You talk about changing the way people ask questions about jobs in corporations, I believe if you could get unions represented on the boards of corporations things would change.  As it stands there is no incentive to increase comp, benefits or satisfaction in the workforce other than it is the right thing to do.  The Matts of the world have the same types of decisions in daily life and they choose what benefits their family best.  Its human nature.  It became all about the customer and employees have been forgotten in the compensation packages.  They need to be put back into the picture and I believe unions on the boards would be a good step. not government involvement other than to mandate union representation on the boards.


MC2 5678F589 MC2 5678F589
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Re: The new middle

tjf1967 wrote
You are doing the same thing with your fancy grammar.
Where is the strawman in MM's post? And what is with the "fancy grammar" blast? Do you need him to dumb it down? You sound like this:

https://youtu.be/mZJHoInfWBA

 I don't know what the republicans gripe is with it.  Every one pays there own way.
I wonder about this, too. PeeTex seems to want to get rid of the law that says you have to buy insurance. Why? Doesn't he believe in "Personal Responsibility" like Republicans have been bitching about for years? Why should taxpayers have to pay for some guy who refused to buy health insurance, then got cancer? (I mean, if we had single payer, I'd gladly accept that we have to take care of the guy, but why should we accept this "freeloader" who wants "free stuff" if he doesn't pony up some premiums like the rest of us?)

You talk about changing the way people ask questions about jobs in corporations, I believe if you could get unions represented on the boards of corporations things would change.  As it stands there is no incentive to increase comp, benefits or satisfaction in the workforce other than it is the right thing to do.  The Matts of the world have the same types of decisions in daily life and they choose what benefits their family best.  Its human nature.  It became all about the customer and employees have been forgotten in the compensation packages.  They need to be put back into the picture and I believe unions on the boards would be a good step. not government involvement other than to mandate union representation on the boards.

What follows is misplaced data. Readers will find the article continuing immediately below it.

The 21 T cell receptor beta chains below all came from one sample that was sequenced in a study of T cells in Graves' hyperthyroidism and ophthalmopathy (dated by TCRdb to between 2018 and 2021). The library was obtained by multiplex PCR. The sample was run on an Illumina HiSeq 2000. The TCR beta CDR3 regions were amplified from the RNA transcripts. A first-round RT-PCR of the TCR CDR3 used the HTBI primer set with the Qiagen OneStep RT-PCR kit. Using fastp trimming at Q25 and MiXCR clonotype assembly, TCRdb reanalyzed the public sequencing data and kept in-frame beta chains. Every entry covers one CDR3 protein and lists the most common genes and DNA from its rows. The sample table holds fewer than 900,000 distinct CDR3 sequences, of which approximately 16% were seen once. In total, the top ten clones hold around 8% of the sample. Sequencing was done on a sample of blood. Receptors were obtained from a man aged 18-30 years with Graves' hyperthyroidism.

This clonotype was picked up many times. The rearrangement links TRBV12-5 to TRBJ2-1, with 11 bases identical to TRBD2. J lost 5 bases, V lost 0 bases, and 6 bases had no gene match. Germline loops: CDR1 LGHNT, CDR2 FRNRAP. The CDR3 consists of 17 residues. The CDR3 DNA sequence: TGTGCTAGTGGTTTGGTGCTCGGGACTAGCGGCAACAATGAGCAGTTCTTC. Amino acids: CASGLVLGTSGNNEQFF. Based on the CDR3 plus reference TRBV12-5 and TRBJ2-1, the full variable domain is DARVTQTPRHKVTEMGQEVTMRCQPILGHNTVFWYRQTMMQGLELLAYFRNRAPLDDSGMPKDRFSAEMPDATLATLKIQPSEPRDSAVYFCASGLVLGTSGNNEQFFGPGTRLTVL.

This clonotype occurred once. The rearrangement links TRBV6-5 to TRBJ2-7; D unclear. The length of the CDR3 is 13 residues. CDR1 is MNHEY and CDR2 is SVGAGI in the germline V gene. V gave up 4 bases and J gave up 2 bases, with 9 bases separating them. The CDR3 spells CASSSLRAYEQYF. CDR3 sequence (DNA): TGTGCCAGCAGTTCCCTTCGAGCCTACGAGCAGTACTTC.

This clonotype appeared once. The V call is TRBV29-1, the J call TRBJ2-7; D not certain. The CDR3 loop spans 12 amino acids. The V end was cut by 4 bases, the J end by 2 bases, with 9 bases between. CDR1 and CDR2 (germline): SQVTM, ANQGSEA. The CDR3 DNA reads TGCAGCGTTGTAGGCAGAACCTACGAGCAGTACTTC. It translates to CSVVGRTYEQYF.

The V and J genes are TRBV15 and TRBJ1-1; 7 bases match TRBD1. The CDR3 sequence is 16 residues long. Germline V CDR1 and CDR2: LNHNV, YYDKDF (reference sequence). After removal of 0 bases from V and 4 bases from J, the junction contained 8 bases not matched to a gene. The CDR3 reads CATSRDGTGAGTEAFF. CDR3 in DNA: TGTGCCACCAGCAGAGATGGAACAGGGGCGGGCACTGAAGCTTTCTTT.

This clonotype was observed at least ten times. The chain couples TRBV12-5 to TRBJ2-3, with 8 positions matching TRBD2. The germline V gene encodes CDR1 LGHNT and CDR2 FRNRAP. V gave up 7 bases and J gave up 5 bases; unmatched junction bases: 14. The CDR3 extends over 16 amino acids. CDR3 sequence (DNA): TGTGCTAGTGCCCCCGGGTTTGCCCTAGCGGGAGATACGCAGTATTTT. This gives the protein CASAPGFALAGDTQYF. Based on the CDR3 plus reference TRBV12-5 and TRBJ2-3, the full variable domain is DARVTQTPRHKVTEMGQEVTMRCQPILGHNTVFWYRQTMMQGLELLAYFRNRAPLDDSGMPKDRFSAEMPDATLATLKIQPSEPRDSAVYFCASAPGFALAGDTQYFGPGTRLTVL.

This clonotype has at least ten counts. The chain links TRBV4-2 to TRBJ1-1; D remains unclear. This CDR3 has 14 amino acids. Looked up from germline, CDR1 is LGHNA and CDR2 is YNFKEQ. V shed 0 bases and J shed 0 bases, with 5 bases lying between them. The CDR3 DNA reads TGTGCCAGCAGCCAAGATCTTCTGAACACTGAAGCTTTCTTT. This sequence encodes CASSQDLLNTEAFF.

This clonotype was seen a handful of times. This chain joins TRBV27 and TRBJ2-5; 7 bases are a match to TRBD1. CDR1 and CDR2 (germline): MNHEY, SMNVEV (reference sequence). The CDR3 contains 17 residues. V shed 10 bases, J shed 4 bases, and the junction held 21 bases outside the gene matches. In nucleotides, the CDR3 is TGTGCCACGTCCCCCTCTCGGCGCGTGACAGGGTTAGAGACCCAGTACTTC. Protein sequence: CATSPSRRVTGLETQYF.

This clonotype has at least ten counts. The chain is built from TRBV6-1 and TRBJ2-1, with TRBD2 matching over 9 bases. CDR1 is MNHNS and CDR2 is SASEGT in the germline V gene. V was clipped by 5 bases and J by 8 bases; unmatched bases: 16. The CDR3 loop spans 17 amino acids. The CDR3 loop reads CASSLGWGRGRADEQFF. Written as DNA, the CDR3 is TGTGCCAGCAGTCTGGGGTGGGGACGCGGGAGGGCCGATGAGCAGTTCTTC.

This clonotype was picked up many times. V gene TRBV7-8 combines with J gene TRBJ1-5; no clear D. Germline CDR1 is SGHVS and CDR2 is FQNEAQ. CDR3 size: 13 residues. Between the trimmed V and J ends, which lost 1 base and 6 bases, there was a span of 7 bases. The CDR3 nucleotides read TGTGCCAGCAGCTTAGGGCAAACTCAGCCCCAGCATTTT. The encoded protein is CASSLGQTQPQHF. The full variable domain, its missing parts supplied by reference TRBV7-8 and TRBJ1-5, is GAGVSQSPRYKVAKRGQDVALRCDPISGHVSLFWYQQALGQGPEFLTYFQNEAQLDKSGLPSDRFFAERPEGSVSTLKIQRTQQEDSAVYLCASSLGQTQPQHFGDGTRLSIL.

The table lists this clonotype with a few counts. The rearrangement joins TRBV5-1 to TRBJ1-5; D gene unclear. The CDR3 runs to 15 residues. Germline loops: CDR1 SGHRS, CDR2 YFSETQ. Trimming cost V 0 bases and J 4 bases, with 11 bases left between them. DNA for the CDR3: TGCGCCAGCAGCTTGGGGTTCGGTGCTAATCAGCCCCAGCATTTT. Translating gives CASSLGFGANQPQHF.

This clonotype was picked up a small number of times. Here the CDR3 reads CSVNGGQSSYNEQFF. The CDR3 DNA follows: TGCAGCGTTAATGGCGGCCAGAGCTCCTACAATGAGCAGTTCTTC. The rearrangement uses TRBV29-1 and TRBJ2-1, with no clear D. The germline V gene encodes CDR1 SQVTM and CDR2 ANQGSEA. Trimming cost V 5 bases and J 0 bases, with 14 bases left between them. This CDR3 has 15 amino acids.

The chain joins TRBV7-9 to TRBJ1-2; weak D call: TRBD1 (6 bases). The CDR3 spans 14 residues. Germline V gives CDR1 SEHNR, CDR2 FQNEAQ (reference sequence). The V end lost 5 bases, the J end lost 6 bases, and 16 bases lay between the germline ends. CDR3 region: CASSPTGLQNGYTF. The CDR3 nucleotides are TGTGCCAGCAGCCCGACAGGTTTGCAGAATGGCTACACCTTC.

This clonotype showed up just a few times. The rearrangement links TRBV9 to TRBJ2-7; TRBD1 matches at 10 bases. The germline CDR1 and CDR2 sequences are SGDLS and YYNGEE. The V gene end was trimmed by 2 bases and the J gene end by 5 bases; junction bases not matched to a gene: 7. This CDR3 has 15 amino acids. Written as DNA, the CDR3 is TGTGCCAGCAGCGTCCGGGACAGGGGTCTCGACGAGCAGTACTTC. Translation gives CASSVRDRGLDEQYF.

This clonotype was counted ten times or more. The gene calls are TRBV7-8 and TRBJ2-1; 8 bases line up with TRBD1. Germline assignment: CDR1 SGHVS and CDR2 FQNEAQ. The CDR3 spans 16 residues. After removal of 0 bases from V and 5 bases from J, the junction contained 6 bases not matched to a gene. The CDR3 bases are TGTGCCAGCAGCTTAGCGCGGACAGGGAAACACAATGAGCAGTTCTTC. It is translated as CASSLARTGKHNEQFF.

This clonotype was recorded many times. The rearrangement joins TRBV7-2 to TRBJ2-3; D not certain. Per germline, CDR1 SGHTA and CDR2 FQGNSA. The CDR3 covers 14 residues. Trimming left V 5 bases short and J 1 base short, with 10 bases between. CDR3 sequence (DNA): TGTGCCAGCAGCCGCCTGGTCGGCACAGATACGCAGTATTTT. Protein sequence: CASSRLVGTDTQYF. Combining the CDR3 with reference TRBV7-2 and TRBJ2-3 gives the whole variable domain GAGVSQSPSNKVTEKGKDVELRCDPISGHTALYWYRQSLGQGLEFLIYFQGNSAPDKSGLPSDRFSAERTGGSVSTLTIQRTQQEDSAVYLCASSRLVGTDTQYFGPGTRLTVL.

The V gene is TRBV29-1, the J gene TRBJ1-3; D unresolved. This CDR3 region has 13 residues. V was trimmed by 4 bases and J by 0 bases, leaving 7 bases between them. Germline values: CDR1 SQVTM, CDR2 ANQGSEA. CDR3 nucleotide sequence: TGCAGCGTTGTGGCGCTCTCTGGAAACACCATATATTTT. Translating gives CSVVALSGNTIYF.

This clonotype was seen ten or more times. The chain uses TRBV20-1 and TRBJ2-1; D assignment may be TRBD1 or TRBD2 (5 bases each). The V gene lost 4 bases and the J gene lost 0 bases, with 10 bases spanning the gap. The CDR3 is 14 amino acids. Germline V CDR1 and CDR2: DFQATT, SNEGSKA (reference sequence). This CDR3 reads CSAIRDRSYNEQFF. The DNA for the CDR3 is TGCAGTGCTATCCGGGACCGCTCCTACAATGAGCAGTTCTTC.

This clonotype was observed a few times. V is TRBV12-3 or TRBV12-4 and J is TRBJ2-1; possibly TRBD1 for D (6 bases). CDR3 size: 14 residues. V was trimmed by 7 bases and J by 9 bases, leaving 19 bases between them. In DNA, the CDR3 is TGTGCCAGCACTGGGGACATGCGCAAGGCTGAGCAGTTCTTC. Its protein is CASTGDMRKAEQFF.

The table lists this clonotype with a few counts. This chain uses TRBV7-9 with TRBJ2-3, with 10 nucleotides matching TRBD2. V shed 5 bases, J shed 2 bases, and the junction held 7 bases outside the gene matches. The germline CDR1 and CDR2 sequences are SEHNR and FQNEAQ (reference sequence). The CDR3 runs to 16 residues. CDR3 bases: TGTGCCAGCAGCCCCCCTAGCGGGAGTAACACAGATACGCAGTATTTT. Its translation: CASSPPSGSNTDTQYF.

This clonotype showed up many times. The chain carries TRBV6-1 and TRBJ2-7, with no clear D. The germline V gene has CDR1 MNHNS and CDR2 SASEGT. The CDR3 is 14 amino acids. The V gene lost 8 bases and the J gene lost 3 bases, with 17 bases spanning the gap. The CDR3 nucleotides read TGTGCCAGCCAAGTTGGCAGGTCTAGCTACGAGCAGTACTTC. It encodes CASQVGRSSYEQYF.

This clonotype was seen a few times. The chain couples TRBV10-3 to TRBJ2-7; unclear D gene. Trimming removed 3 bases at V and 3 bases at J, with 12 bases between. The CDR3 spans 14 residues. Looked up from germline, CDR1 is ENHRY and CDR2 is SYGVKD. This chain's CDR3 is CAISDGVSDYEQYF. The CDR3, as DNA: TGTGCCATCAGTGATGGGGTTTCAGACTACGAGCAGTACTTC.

Agree with this. The current system incentivizes corporations to be ruthlessly stingy with pay, ruthlessly high with prices, ruthlessly cartel-like in their interaction with the (few) other firms in their space, and ruthlessly litigious when it comes to keeping "their" money.

The current system also incentivizes individuals to act in the same way (ruthlessly pursue wealth, ruthlessly bail on their companies at the prospect of a better place to work, ruthlessly hoard what's "theirs" and never give any of it away).

Here's a good article that compares big companies to mini-dictatorships, and calls for reforms similar to what you're calling for:

https://www.vox.com/the-big-idea/2017/7/17/15973478/bosses-dictators-workplace-rights-free-markets-unions

(Long quote):

What can we do about this? Americans are used to complaining about how government regulation restricts our freedom. So we should recognize that such complaints apply, with at least as much force, to private governments of the workplace. For while the punishments employers can impose for disobedience aren’t as severe as those available to the state, the scope of employers’ authority over workers is more sweeping and exacting, its power more arbitrary and unaccountable. Therefore, it is high time we considered remedies for reining in the private government of the workplace similar to those we have long insisted should apply to the state.

Three types of remedy are of special importance. First, recall a key demand the United States made of communist dictatorships during the Cold War: Let dissenters leave. Although workers are formally free to leave their workplace dictatorships, they often pay a steep price. Nearly one-fifth of American workers labor under noncompete clauses. This means they can’t work in the same industry if they quit or are fired.

And it’s not just engineers and other “knowledge economy” workers who are restricted in this way: Even some minimum wage workers are forced to sign noncompetes. Workers who must leave their human capital behind are not truly free to quit. Every state should follow California’s example and ban noncompete clauses from work contracts.